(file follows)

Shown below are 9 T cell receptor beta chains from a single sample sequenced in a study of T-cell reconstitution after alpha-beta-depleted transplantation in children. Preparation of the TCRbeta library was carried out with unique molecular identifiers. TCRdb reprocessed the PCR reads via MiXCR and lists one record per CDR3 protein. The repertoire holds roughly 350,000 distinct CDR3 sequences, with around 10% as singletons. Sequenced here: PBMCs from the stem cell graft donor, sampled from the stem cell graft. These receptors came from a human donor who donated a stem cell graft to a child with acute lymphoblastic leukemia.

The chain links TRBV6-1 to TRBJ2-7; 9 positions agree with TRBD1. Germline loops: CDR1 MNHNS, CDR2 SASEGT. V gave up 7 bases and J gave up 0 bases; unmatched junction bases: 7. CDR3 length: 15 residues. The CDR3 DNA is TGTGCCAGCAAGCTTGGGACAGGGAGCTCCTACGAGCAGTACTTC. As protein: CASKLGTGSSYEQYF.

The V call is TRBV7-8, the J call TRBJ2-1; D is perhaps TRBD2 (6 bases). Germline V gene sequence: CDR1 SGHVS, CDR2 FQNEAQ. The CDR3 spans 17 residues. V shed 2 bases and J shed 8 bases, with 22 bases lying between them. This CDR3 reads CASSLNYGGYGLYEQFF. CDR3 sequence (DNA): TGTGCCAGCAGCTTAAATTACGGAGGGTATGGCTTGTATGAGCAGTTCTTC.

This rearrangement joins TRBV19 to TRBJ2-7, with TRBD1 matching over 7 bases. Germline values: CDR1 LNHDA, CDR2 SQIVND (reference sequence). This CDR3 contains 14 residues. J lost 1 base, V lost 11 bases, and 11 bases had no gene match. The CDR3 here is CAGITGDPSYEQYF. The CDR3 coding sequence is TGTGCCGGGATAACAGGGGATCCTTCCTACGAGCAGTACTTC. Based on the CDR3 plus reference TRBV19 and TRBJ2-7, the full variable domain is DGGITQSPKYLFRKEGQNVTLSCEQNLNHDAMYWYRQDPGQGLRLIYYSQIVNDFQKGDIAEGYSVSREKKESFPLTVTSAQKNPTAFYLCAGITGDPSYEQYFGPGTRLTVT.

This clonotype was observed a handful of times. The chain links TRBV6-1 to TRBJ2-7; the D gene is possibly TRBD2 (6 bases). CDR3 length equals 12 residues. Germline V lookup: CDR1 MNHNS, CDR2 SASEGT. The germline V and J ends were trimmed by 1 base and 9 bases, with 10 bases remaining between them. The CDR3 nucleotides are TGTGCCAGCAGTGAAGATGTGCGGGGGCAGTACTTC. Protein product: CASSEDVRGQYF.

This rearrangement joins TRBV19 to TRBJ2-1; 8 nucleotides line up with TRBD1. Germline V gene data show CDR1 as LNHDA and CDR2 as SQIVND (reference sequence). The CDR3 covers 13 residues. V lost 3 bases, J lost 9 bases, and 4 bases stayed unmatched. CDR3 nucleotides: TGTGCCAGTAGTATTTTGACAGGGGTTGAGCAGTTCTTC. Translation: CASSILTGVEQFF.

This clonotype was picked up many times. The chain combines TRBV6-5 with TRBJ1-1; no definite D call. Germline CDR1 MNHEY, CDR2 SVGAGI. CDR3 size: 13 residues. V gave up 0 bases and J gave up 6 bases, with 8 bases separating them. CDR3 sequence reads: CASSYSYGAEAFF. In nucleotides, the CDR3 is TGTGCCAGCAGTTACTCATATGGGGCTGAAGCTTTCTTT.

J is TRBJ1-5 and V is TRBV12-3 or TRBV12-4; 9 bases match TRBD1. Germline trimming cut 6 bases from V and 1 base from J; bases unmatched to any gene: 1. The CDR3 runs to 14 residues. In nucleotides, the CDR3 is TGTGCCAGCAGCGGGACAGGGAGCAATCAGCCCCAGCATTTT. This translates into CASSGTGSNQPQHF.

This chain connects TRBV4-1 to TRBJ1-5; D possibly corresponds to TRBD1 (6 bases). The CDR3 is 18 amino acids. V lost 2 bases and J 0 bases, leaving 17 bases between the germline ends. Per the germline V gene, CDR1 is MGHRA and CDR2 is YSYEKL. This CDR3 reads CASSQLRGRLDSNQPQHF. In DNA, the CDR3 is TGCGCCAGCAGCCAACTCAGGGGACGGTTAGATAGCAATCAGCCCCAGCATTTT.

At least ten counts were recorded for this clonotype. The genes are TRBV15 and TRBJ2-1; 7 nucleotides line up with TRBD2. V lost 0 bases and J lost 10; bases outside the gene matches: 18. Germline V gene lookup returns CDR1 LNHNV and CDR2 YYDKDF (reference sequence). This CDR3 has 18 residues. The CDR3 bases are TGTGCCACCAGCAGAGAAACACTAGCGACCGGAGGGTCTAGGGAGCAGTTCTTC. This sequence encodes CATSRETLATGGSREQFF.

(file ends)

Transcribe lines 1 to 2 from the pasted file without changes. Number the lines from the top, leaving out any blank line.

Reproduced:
Shown below are 9 T cell receptor beta chains from a single sample sequenced in a study of T-cell reconstitution after alpha-beta-depleted transplantation in children. Preparation of the TCRbeta library was carried out with unique molecular identifiers. TCRdb reprocessed the PCR reads via MiXCR and lists one record per CDR3 protein. The repertoire holds roughly 350,000 distinct CDR3 sequences, with around 10% as singletons. Sequenced here: PBMCs from the stem cell graft donor, sampled from the stem cell graft. These receptors came from a human donor who donated a stem cell graft to a child with acute lymphoblastic leukemia.

The chain links TRBV6-1 to TRBJ2-7; 9 positions agree with TRBD1. Germline loops: CDR1 MNHNS, CDR2 SASEGT. V gave up 7 bases and J gave up 0 bases; unmatched junction bases: 7. CDR3 length: 15 residues. The CDR3 DNA is TGTGCCAGCAAGCTTGGGACAGGGAGCTCCTACGAGCAGTACTTC. As protein: CASKLGTGSSYEQYF.